My second method was to recreate the Schema in my test database from the mappings and use DBVisualizer [dbvisualizer.com] to check everything out that way. I tried using a MySQL backend first, but that didn't let Hibernate specify foreign keys for some reason. After that I switched to Oracle and let Hibernate do it's thing. Firing up DBVisualizer let me see all the tables and their relationships in a cleaner graph than Poseidon gave me. It also allowed me to choose different graph styles (Organic, Orthoganol, Hierarchical, etc.) that gave me a really good view of how things were layed out and their dependencies.

Posted by Guy at 7:39 PM | Permalink

January 7, 2006


Gee, ya think? <sarcasm>I guess I just didn't realize it was such a big problem</sarcasm>

EETimes for the story [eetimes.com].

Posted by Guy at 10:38 AM | Permalink

January 5, 2006


I first noticed this article [scotsman.com] over on Slashdot today [slashdot.org], which describes a controversial propulsion system, the mythical "hyperspace" engine. I definitely agree with the scientist running the program that if this hypothetical engine is truly possible it will require a rewrite of lots of physics, expecially since part of it's theory of operation depends on another dimension where the speed of light is greater than in our own. Wait a minute, I think I just read another, er, article [amazon.com], yeah article, on this. Okay, surprise me, but when the aliens show up to assimilate us I'l be hiding in my nuclear bunker [timesonline.co.uk].

Posted by Guy at 8:48 PM | Permalink

Drupal Event Module

As cool as it is to have an event calendar on one's website I just can't stand the inflexibility of the drupal event module [drupal.org]! I think it would be okay if there were just a few more configurable options, namely header generation and timezone handling.

Header generation is easy, I just want the ability to configure the module to display days as letters instead of the 3-letter day format. Of course this would need to be even more configurable because I would want it to behave differently in block mode than it did in page mode. That's something easy I think I can add myself. The timezone handling is a totally different animal.

There are a couple of options for timezones already that are sufficient for basic usage, but what really annoys me is that the current day is always displayed as GMT. For example, when the day changes in GMT the new day is highlighted on the calendar. What I want it to do is allow me to specify which timezone to use for calculating the current day. I'm no php code monkey, but I think I can get this fixed too.

Did I just say I was going to write patches? Uh-oh.

Posted by Guy at 5:19 PM | Permalink

January 4, 2006

Overriding Java Classes: Part 2

I was right about haveing to use some bytecode engineering to override classes. I ended up using Apache's BCEL, which allowed me to load up a class from an InputStream, modify it, then dump the bytes for the ClassLoader to load up. It was suprisingly easy, I just had to iterate through the ConstantPool of the class and replace and instances of "java.io.File" and "java/io/File" with my override. However, I think there is a catch that I need to account for, external (or worse, user-entered data) ConstantPools and Java Reflection. Using BCEL I can catch any references for java.io.File, but I can't stop a user from trying to Class.forName("java.io.File") where the String ("java.io.File") is generated at run-time, aka after class loading. So, 90% solution, not bad.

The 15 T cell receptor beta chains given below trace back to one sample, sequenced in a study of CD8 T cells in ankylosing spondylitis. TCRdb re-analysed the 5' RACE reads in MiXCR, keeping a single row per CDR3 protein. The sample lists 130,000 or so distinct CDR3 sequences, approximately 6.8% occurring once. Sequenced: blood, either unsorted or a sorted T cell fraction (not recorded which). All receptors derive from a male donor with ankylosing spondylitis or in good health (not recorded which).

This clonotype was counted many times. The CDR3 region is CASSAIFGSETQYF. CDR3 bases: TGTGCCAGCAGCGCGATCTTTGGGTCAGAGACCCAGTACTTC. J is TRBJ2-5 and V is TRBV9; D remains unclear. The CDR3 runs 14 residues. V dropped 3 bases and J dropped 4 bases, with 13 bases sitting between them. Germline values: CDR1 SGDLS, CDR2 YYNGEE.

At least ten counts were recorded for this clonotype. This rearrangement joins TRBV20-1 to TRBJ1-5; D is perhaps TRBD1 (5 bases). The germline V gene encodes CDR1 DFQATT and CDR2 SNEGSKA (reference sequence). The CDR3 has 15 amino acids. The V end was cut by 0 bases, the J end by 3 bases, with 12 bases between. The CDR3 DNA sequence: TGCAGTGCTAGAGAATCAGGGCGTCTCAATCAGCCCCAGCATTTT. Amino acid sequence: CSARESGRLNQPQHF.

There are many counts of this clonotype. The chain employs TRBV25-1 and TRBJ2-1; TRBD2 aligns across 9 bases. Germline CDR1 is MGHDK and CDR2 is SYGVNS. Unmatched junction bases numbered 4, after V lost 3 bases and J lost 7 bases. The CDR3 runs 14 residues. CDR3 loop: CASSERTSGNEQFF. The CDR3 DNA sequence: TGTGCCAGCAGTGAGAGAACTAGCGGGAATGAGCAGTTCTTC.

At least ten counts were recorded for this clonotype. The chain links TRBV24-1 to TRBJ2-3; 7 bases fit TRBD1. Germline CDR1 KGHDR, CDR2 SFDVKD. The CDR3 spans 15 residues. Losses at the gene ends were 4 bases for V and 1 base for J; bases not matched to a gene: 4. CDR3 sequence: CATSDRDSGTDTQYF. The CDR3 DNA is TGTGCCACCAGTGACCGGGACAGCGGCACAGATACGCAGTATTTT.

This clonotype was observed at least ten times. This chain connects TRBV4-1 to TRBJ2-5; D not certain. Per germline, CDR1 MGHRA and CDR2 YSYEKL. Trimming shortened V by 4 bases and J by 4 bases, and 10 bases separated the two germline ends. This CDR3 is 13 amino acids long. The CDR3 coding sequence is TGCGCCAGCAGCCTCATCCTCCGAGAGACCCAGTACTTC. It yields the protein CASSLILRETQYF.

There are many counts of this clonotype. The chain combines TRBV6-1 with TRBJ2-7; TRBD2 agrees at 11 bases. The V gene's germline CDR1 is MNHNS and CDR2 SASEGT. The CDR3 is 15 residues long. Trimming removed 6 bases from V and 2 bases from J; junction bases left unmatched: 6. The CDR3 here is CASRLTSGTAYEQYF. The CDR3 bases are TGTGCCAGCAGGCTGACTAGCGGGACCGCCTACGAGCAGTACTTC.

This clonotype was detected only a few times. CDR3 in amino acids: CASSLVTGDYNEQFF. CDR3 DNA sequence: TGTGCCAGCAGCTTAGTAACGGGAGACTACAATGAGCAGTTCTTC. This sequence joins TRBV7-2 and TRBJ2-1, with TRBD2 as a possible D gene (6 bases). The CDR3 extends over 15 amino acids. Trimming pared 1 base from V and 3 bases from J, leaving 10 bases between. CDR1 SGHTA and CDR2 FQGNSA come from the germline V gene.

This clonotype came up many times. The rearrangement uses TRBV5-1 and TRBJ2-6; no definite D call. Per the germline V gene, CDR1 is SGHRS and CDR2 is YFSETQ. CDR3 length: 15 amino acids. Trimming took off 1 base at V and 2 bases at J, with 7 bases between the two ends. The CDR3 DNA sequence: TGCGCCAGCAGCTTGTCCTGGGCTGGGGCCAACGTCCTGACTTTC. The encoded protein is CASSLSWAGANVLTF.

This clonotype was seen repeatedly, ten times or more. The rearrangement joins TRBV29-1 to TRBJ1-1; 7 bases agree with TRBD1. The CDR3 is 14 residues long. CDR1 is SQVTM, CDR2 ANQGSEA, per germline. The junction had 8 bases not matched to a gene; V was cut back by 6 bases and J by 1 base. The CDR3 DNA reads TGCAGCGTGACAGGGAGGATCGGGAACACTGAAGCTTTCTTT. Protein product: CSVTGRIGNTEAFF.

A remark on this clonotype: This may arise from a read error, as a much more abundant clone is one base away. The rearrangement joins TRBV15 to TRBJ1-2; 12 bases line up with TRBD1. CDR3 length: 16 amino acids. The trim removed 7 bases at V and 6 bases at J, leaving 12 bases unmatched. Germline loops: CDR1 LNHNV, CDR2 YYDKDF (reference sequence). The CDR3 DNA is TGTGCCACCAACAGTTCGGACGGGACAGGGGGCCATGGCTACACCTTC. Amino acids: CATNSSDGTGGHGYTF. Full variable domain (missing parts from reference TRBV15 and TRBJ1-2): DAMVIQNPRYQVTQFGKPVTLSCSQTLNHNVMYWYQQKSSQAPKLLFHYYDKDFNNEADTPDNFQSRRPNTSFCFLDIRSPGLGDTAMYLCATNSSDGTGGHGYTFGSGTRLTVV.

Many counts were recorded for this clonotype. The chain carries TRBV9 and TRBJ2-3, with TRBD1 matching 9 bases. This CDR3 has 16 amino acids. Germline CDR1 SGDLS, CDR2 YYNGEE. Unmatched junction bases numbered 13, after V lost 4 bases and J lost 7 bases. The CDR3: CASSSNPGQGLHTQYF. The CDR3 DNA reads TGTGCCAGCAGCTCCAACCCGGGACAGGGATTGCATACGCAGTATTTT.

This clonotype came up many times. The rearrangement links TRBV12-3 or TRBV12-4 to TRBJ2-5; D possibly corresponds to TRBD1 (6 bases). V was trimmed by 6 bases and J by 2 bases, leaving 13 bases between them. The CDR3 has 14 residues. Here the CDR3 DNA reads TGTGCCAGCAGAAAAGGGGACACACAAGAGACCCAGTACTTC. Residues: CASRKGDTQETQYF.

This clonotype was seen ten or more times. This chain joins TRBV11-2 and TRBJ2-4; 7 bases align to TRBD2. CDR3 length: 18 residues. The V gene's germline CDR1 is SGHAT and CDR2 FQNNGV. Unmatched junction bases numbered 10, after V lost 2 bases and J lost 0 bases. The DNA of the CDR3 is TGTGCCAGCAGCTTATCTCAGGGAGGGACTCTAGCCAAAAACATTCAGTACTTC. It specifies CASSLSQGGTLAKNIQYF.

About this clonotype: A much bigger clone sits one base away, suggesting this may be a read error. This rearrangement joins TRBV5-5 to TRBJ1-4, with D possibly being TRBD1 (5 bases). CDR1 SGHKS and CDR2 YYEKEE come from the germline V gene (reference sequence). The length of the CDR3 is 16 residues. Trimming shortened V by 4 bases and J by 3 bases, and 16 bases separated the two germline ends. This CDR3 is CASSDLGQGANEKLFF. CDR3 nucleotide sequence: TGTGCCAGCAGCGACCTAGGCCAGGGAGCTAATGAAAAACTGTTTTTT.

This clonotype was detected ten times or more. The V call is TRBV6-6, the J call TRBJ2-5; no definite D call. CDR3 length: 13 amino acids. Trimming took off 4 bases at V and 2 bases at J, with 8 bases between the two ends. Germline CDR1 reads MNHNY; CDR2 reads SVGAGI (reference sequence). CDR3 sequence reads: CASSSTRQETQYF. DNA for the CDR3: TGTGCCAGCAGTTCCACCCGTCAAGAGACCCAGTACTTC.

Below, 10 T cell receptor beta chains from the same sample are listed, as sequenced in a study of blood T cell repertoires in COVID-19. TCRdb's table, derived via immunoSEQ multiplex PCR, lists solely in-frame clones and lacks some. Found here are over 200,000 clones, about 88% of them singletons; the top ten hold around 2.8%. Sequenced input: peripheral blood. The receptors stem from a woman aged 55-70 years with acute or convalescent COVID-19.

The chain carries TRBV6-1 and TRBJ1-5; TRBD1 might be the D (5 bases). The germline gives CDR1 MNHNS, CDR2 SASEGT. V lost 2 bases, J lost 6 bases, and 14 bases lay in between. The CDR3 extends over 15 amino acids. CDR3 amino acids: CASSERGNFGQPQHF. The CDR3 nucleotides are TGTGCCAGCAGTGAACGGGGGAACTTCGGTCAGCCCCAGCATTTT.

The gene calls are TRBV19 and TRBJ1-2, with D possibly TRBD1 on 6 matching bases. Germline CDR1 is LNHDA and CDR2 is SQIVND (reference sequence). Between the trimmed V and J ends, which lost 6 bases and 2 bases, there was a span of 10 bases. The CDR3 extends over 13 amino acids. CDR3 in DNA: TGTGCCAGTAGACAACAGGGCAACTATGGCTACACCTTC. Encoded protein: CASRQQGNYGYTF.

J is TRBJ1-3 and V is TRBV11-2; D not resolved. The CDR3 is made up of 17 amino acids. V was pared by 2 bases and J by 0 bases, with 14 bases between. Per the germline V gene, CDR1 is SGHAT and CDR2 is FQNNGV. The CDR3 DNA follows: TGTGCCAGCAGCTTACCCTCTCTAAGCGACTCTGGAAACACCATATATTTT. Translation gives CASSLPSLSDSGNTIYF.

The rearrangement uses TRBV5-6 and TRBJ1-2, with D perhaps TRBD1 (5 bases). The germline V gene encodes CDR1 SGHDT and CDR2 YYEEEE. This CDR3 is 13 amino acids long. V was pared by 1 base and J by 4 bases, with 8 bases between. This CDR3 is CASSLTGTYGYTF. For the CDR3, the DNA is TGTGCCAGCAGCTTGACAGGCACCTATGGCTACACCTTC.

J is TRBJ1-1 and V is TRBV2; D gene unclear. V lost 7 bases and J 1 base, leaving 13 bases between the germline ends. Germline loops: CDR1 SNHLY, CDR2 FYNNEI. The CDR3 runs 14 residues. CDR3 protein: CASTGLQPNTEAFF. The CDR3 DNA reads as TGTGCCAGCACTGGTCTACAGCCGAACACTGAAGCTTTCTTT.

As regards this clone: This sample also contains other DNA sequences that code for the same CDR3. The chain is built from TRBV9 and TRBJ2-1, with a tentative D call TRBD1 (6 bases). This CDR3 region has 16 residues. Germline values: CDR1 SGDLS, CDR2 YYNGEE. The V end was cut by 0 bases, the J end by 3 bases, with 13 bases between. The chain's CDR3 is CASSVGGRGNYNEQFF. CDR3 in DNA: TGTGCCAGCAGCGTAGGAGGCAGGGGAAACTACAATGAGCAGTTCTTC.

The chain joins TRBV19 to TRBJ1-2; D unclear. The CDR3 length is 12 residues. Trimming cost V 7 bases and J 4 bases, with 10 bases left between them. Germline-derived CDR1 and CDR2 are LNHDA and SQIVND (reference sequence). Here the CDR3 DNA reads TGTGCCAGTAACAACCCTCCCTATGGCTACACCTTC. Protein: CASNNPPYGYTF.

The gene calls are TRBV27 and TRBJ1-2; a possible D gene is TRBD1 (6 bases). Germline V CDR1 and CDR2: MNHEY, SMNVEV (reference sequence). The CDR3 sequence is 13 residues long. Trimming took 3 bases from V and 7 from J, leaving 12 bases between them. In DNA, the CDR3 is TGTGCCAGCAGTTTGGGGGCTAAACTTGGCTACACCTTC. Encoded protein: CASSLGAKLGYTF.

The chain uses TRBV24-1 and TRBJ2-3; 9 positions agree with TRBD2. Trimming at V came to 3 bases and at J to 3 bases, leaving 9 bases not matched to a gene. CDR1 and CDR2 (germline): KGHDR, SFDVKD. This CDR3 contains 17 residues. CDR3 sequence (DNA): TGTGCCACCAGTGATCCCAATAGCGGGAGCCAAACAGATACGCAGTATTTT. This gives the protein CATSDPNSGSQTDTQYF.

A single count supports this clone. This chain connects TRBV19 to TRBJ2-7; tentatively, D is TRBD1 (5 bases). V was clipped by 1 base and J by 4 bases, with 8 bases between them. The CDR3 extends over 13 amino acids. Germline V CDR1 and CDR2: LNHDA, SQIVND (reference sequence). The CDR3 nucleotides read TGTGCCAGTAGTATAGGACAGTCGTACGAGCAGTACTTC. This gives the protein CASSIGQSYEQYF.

Posted by Guy at 8:07 PM | Permalink

January 3, 2006

Overriding Java Classes

It started simple enough, I wanted to override a default Java class (one that is contained within the java.* package) to provide enhanced functionality without clients having to rewrite their code. Could I have supplied my classepath in the -Xbootclasspath java parameter? No because I just overrode some classes, not reimplemented them. For example, I wanted to override java.io.File, which is dependent on native code. Since I didn't want to reimplement this native code I couldn't just provide another implementation of java.io.File, but needed to extend it and override the methods I wanted to change.

So what mechanism gives you the power to dictate which classes are loaded given a specific class name? That's right, the ClassLoader. All I would have to do is implement my own ClassLoader that would detect when java.io.File was being loaded and then load and return my own implementation. I figured this would work because my class extended java.io.File so it should virtually look like java.io.File and be castable to java.io.File. Unfortunately I received a ClassCirularityError when I tried this method.

As best I can determine, the ClassCircularityError happened because I tried to define my own class and maskerade it as java.io.File which made it look like my class was its own parent.

Another error I ran into was in defining the class. Once I had my class bytes loaded I tried to define my class as java.io.File. Unfortunately the Java ClassLoader that performs the actual definition (some native code) will not allow you to define a class within the java.* package (java.io.File, java.foo.bar, etc).

I think the only way to do what I want is to do some Byte Code Engineering [apache.org].

Posted by Guy at 1:20 PM | Permalink

January 1, 2006


I finally got my PSOne LCD in the mail yesterday and look forward to ripping it apart and modding a VGA adapter onto it. Luckily I've run into a couple [bit-tech.net] of [ucc.asn.au] articles [rudyatek.com] on exactly how this is done. The bit-tech forums [bit-tech.net] are also a treasure trove of information for all sorts of questions.

Posted by Guy at 11:15 PM | Permalink